But at other times I want to come at the question rather differently -- not by using a single text and asking what sources were poured into it (and what ideas were left out). I want to know which books someone read. And therein lies the issue -- how much I enjoy snooping over the shoulders of students to see the books they borrowed from the college literary society libraries, for the records of several college literary societies have survived that have the books students borrowed -- not just the books in their catalog, which is valuable in itself, but actually what books the students borrowed. I get completely that this is a huge issue of privacy, but for precisely this reason, the lists of books that a student borrowed are helpful -- because we can begin to formulate a picture of the mind.
A resident of Allegheny County, New York is suing a fertility clinic and medical lab in Texas on the grounds that the clinic used his stolen sperm to inseminate his girlfriend. (For a copy of the complaint, see here.) Jamie Pressil alleges that "[d]ue to the unexpected birth of his children caused by Defendants, Pressil suffered severe mental anguish and incurred economic harm due to substantial child support payments.
The factual background is a bit murky, but the alleged basic storyline appears to be this: Mr. Pressil's former girlfriend and domestic partner, Ms. Anetria Burnett, supposedly secreted Mr. Pressil's used condoms to a fertility clinic, which then used Mr. Pressil's sperm to inseminate Ms. Burnett. Ms. Burnett subsequently gave birth to twins. Mr. Pressil took a DNA test that proved he was the father and then began paying child support of $800 per month. Related news reports are here, here, and here.
The clinic reportedly has a copy of a consent form allegedly signed by Mr. Pressil, as well as the results from bloodwork allegedly performed on Mr. Pressil around the time of Ms. Burnett's insemination. The costs of the fertility services were charged to Mr. Pressil's credit card. See news stories here and here.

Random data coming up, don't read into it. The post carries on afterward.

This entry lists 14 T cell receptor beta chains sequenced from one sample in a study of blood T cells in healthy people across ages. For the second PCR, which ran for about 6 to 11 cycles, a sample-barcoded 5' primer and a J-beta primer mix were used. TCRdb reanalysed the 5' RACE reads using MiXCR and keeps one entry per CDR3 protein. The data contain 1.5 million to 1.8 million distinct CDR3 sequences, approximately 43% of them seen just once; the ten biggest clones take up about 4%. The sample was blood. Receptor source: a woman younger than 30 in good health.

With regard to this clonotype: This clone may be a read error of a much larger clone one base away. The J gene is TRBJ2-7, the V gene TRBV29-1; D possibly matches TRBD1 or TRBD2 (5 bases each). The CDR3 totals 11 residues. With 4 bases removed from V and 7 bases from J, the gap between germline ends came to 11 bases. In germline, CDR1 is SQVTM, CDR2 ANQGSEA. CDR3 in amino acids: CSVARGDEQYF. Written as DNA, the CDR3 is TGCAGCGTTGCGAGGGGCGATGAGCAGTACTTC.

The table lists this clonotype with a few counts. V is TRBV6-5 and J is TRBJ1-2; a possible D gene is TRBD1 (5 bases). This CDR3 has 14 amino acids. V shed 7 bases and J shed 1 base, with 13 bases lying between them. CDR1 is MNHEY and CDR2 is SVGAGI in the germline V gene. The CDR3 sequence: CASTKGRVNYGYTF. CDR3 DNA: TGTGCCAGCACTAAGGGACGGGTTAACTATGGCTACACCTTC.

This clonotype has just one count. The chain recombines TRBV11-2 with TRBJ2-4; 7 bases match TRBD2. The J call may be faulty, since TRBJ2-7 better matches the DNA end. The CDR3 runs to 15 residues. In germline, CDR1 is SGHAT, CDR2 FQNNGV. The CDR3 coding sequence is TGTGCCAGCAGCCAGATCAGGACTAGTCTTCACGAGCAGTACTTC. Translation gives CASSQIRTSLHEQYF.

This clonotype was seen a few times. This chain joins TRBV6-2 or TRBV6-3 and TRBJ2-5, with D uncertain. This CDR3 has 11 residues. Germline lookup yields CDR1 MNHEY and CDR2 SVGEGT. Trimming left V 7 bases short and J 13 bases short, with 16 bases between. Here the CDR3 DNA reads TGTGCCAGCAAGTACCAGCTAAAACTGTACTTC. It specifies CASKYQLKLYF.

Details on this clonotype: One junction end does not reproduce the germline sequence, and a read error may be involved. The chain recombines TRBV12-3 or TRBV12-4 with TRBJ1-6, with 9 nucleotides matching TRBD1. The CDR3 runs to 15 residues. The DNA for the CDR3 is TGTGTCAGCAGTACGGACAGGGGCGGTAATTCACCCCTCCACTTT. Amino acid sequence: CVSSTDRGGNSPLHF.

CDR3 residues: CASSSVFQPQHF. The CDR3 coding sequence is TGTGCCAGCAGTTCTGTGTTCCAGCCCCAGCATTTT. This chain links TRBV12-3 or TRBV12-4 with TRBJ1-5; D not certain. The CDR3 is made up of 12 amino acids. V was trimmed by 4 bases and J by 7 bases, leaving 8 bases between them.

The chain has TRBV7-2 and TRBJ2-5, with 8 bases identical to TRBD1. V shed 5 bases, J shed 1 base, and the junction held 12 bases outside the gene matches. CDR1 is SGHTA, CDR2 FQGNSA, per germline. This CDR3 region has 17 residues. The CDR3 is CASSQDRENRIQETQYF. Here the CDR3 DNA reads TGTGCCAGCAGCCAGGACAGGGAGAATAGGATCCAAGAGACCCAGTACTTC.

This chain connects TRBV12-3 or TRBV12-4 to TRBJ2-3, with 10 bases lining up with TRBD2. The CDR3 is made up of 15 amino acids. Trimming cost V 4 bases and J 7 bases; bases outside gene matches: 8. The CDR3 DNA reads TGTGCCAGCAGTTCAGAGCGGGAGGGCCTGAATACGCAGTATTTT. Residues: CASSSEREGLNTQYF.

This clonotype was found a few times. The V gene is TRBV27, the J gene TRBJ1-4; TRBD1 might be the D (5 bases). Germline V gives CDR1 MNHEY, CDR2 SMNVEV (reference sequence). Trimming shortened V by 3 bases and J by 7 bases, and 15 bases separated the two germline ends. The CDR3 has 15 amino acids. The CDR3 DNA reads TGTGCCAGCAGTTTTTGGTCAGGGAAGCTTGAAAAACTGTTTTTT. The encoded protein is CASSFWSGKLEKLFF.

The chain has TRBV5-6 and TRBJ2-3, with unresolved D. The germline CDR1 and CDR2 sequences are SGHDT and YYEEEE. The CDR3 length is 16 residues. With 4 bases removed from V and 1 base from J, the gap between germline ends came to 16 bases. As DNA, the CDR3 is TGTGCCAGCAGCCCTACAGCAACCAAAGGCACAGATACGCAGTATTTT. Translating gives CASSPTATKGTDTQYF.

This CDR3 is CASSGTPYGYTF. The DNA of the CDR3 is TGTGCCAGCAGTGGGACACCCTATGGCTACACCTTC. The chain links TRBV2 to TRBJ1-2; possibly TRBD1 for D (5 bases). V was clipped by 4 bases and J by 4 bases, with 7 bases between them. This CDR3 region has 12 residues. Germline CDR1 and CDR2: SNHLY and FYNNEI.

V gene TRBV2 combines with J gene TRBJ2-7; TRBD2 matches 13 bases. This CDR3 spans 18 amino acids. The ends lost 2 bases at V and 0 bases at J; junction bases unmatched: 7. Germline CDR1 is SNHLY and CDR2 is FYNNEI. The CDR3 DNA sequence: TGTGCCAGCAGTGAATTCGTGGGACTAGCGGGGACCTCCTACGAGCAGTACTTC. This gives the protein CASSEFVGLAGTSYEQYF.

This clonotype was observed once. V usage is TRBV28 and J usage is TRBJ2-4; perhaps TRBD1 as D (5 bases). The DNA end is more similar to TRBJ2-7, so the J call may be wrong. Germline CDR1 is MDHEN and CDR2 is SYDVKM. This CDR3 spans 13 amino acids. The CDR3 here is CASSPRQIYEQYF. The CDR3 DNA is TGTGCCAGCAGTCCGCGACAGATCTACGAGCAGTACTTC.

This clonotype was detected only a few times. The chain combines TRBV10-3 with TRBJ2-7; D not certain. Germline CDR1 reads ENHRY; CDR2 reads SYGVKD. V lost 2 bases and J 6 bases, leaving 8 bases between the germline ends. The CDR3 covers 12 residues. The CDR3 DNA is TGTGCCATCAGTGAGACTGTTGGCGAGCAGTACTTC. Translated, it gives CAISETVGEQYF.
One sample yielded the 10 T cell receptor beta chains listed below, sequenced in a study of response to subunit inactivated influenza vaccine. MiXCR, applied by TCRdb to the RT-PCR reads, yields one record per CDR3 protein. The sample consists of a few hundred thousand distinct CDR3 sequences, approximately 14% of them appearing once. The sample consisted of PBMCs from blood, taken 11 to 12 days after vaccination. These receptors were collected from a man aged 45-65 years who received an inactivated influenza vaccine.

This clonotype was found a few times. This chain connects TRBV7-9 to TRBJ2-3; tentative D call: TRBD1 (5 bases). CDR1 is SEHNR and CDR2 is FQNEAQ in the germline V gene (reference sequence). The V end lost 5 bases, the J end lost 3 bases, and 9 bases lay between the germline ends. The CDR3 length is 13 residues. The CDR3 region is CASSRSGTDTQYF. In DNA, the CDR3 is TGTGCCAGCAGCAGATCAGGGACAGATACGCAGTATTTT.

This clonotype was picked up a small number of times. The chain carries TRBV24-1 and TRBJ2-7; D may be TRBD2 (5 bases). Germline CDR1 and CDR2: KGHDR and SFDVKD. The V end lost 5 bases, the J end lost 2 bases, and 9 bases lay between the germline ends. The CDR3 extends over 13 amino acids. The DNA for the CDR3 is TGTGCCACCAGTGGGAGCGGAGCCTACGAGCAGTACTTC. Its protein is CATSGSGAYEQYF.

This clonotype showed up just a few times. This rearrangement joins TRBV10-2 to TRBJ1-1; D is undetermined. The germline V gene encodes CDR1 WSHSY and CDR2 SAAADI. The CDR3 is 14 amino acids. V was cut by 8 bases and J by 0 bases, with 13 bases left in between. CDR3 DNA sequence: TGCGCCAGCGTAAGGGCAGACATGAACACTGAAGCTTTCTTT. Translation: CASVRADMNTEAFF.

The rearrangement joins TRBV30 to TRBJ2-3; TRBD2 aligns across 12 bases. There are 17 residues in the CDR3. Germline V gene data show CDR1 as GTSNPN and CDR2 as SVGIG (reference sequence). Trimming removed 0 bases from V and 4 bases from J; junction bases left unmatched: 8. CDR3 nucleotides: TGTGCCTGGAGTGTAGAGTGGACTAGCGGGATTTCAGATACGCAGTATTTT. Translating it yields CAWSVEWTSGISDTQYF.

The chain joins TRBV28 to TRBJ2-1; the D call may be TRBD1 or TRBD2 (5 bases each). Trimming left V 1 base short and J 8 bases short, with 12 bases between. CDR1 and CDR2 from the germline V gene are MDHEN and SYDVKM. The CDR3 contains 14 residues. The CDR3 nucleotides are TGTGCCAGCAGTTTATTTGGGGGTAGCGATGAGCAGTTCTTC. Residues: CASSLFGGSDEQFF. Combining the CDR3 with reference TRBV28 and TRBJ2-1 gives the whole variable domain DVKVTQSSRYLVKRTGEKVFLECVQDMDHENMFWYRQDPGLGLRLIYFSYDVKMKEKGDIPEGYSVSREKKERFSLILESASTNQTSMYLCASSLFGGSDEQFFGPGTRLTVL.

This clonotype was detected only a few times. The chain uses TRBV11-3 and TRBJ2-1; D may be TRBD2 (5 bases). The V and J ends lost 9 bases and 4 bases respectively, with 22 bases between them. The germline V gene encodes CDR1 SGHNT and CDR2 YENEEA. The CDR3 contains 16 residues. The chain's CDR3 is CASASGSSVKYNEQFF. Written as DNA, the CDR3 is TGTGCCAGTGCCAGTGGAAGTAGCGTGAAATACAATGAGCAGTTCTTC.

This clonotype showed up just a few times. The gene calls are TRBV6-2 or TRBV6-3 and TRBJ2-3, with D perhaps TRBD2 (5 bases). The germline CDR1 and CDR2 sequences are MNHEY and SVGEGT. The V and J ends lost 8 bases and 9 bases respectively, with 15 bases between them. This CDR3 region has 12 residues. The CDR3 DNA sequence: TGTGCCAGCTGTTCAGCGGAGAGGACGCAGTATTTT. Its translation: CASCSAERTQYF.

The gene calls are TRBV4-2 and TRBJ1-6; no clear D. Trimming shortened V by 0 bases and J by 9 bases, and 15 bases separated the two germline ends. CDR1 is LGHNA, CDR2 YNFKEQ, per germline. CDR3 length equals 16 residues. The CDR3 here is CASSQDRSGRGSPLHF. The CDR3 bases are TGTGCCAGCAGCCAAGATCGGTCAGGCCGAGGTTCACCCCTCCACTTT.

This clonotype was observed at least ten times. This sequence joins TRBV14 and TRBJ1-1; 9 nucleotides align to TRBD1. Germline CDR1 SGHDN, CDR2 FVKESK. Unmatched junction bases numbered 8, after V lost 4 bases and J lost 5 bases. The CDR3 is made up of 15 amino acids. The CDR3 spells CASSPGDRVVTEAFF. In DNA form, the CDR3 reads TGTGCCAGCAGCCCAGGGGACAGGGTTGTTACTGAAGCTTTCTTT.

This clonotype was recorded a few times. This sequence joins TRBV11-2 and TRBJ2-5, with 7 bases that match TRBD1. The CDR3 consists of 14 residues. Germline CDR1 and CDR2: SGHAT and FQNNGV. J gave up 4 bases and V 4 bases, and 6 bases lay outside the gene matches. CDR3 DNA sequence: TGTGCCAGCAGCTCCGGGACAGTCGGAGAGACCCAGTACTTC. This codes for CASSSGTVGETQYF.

In a separate action, Mr. Pressil has been charged with assaulting Ms. Burnett in 2010 (see news story here).
No doubt, there are several factual issues to be resolved. But if the clinic did in fact use the sperm without Mr. Pressil's consent, might the clinic have violated Mr. Pressil's constitutional rights (assuming one could show state action)? Glenn Cohen has suggested a constitutional right not to become a parent in his Stanford Law Review article, The Constitution and the Rights Not to Procreate. And if Ms. Burnett did take Mr. Pressil's discarded condoms, did she steal his "property"? Does it matter how and where the condom was discarded? Does any "theft" only become legally significant if stolen sperm is "converted" into children?
Margaret Hu, a visiting assistant professor at Duke Law School, has posted over at the ACS blog on U.S. v. Jones. Margaret's research focuses on immigration and surveillance policy. She previously served as special policy counsel on immigration-related discrimination in the Civil Rights Division of the U.S. Department of Justice.